Rules of self-governance at age 230

Rules of self-governance at age 230

Happy Constitution Day to all my friends, lovers of reason and readers of this humble blog.  It was the product of several months of intense negotiation between delegates representing wide and varied common and opposing interests but it was on this day exactly two hundred and thirty years ago which was a Monday that the final product was presented for approval to the body of the Constitutional Convention of the United States assembled in the Pennsylvania State House.  To say it was the finest work ginned out by the ultimate sausage factory of its day in an understatement.

Howard Chandler Christy’s depiction of the         Signing of the Constitution

In the end only 39 of the original 55 delegates signed their name to it but few if any were likely completely satisfied with what has become an enduring system of rules and law of a nation still trying to improve it.  Benjamin Franklin summed up this pervading sense of dissatisfaction as thus:

“I confess that There are several parts of this Constitution which I do not at present approve, but I am not sure I shall never approve them. … I doubt too whether any other Convention we can obtain, may be able to make a better Constitution. … It therefore astonishes me, Sir, to find this system approaching so near to perfection as it does; and I think it will astonish our enemies…”

At the time of the signing, Mr. Franklin delivered a speech in which he mused philosophical on a sun painted on the back of George Washington’s chair.

Regarding that speech, Convention delegate James Madison noted the following:

“Whilst the last members were signing it Doctor Franklin looking towards the Presidents Chair, at the back of which a rising sun happened to be painted, observed to a few members near him, that Painters had found it difficult to distinguish in their art a rising from a setting sun. I have said he, often and often in the course of the Session, and the vicissitudes of my hopes and fears as to its issue, looked at that behind the President without being able to tell whether it was rising or setting: But now at length I have the happiness to know that it is a rising and not a setting Sun.”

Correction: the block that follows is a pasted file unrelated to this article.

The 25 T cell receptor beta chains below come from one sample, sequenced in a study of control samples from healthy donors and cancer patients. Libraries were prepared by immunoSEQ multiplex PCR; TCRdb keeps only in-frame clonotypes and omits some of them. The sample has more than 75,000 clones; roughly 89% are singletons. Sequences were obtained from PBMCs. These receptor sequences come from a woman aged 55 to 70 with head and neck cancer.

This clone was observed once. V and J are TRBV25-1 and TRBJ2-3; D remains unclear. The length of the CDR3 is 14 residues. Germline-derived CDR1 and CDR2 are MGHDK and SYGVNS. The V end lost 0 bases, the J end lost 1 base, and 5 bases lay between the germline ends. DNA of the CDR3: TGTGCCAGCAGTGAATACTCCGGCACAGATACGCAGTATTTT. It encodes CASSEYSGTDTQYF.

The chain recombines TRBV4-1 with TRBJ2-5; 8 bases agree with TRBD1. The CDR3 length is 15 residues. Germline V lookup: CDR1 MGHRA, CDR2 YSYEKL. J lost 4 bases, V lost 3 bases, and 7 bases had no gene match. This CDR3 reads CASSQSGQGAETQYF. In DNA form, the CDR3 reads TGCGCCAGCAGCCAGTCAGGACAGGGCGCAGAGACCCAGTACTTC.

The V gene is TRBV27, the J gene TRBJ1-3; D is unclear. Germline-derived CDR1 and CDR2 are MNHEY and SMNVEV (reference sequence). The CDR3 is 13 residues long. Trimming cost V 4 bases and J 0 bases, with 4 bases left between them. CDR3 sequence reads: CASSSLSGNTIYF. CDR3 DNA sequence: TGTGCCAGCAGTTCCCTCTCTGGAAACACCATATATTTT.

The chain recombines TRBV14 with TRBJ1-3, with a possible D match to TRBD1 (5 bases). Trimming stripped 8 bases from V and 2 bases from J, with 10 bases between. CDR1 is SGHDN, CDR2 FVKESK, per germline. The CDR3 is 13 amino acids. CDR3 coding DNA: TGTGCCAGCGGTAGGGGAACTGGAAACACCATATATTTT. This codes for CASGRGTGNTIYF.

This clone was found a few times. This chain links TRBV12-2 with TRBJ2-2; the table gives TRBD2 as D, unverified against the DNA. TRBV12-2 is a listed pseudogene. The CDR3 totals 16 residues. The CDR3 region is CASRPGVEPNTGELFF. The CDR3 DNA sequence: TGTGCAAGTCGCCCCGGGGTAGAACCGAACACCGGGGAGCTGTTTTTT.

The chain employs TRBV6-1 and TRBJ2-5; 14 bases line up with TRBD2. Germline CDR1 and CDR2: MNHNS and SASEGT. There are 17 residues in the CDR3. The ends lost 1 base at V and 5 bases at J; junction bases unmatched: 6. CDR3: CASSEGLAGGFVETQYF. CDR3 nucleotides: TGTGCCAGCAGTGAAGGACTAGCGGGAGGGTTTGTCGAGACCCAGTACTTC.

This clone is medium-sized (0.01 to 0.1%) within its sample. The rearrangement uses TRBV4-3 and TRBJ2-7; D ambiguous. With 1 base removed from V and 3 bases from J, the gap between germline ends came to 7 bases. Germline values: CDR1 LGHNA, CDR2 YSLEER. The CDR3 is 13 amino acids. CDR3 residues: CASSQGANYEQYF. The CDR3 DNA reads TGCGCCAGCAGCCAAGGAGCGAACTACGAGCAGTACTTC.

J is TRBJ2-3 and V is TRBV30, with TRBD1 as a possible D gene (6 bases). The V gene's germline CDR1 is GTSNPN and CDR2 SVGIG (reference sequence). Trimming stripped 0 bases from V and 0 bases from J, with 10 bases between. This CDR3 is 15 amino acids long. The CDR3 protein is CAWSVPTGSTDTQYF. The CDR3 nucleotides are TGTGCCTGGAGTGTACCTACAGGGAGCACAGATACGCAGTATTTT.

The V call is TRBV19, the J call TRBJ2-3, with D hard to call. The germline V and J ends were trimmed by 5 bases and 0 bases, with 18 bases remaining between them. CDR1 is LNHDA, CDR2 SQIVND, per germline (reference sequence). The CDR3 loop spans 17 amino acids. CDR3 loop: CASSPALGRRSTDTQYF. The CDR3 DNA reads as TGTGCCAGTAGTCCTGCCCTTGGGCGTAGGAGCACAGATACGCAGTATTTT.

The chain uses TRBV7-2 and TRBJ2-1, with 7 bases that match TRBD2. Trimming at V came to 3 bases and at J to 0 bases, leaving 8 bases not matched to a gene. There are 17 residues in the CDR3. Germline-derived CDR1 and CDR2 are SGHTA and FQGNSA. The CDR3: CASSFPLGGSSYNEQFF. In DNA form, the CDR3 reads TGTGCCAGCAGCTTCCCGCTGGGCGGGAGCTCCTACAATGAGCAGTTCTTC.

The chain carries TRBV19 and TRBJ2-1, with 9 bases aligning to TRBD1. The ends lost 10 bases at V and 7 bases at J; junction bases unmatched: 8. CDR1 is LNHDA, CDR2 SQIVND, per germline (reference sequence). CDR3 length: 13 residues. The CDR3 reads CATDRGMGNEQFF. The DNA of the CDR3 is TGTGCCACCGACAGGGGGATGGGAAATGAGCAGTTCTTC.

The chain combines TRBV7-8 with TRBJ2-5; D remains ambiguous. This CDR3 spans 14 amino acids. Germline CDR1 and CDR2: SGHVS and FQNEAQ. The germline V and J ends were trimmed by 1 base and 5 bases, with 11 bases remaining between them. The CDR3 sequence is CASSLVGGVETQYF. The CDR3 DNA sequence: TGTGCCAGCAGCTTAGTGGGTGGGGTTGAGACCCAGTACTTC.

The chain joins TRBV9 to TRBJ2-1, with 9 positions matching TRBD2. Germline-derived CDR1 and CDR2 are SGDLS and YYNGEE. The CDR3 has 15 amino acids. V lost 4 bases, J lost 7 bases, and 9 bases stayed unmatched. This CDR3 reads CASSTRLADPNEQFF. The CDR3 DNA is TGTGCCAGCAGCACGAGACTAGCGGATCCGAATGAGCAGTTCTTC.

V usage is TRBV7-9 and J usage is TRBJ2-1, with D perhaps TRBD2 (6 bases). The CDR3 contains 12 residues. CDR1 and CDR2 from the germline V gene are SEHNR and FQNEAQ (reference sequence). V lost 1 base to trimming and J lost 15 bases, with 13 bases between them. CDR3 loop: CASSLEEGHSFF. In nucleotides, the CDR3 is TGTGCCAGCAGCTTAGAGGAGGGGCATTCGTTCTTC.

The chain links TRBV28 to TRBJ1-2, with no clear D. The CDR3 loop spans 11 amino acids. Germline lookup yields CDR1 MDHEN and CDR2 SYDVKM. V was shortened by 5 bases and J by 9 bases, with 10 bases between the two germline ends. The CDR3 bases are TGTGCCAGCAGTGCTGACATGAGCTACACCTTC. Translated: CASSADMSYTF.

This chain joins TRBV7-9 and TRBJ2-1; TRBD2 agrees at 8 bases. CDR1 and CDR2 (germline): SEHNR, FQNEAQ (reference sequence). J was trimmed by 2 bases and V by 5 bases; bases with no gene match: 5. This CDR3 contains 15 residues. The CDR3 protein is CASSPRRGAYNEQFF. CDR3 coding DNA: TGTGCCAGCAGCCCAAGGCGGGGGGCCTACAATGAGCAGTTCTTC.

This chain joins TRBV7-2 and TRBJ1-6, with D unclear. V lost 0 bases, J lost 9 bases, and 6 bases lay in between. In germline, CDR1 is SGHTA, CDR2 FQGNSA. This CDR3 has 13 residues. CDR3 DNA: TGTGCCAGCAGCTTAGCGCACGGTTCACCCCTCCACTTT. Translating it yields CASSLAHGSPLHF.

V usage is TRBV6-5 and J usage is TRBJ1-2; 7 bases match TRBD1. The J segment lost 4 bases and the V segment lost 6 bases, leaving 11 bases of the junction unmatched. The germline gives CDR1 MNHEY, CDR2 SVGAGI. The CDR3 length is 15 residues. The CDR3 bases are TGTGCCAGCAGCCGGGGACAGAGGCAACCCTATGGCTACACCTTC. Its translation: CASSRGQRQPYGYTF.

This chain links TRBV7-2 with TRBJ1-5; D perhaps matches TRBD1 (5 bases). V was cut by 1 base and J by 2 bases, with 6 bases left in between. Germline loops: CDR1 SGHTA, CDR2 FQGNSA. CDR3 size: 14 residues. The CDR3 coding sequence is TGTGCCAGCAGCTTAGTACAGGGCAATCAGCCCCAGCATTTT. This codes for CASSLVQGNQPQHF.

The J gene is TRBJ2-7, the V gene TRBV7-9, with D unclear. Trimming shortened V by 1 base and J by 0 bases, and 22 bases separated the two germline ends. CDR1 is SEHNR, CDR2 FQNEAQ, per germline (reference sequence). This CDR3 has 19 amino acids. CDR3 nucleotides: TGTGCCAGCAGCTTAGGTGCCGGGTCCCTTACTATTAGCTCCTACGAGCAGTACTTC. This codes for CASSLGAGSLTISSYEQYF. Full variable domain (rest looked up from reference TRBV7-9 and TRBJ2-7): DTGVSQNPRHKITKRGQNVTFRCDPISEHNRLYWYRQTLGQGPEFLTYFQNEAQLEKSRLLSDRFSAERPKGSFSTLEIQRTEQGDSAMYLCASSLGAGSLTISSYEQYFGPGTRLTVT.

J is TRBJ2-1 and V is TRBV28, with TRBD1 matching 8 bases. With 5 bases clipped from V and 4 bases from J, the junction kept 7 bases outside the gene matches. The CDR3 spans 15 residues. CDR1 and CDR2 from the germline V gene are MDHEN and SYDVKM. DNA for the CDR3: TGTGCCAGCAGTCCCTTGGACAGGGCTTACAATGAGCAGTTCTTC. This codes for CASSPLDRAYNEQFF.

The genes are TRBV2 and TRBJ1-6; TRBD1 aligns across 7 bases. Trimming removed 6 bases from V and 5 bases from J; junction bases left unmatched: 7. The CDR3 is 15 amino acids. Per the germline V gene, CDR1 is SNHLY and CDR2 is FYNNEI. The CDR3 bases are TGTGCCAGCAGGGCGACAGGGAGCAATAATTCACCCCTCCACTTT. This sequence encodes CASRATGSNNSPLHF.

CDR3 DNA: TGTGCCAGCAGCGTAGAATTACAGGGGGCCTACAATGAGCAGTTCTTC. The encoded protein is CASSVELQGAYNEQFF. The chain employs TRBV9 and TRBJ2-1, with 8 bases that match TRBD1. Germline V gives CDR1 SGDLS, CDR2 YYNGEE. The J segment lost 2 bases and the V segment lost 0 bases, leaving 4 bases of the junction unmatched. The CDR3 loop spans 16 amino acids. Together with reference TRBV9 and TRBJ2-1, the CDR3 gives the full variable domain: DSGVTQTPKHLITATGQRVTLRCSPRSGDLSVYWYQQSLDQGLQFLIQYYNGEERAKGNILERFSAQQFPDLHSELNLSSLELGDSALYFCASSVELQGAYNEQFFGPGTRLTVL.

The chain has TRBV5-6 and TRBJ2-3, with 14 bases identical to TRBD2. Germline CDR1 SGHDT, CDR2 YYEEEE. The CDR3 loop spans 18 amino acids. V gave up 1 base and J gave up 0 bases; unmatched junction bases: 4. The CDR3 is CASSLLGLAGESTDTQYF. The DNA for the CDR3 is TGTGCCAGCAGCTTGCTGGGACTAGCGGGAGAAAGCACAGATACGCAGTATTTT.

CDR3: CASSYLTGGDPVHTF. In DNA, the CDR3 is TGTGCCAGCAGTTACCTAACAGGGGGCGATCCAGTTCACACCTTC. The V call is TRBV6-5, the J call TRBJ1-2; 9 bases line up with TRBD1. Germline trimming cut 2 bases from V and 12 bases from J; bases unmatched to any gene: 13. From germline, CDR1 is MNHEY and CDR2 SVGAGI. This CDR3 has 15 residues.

The genius and beauty of the United States Constitution is its mechanism to be amended.  Two hundred years and three decades beyond the time of its original signing, there are now a total of twenty-seven ratified amendments.   These amendments have changed the way the American people govern ourselves, do business, live life and enjoy those ethereal blessings of liberty.  Most have been good, one did not work so well and had to go but the soul and essence embodied in the document has endured.  The framers of this Constitution were perhaps enlightened for their day but still had their pitfalls of bad interests which future generations had to rectify.  Sure, they tolerated slavery, did not allow women to vote, did not allow non-landowners to vote but even still at their core the gist of their ideas were and are good.  Self-governance is still regarded as a radical idea in many places on this planet.  A government with a designed system of checks and balances has heretofore been demonstrated to prevent one party/one person absolutism.  An independent and disinterested judiciary has proven to be an imperative for fairness to all before the law.  A Congress with a House of apportioned numerical representation and a Senate with equal numbers of senators from each state have ultimately produced a huge but necessary bureaucracy and a system that is still working.  I will admit that while none of it may be perfect, it still the oldest and best approach to government going.  Indeed, all democracy is a work in progress just as this grand American experiment has demonstrated.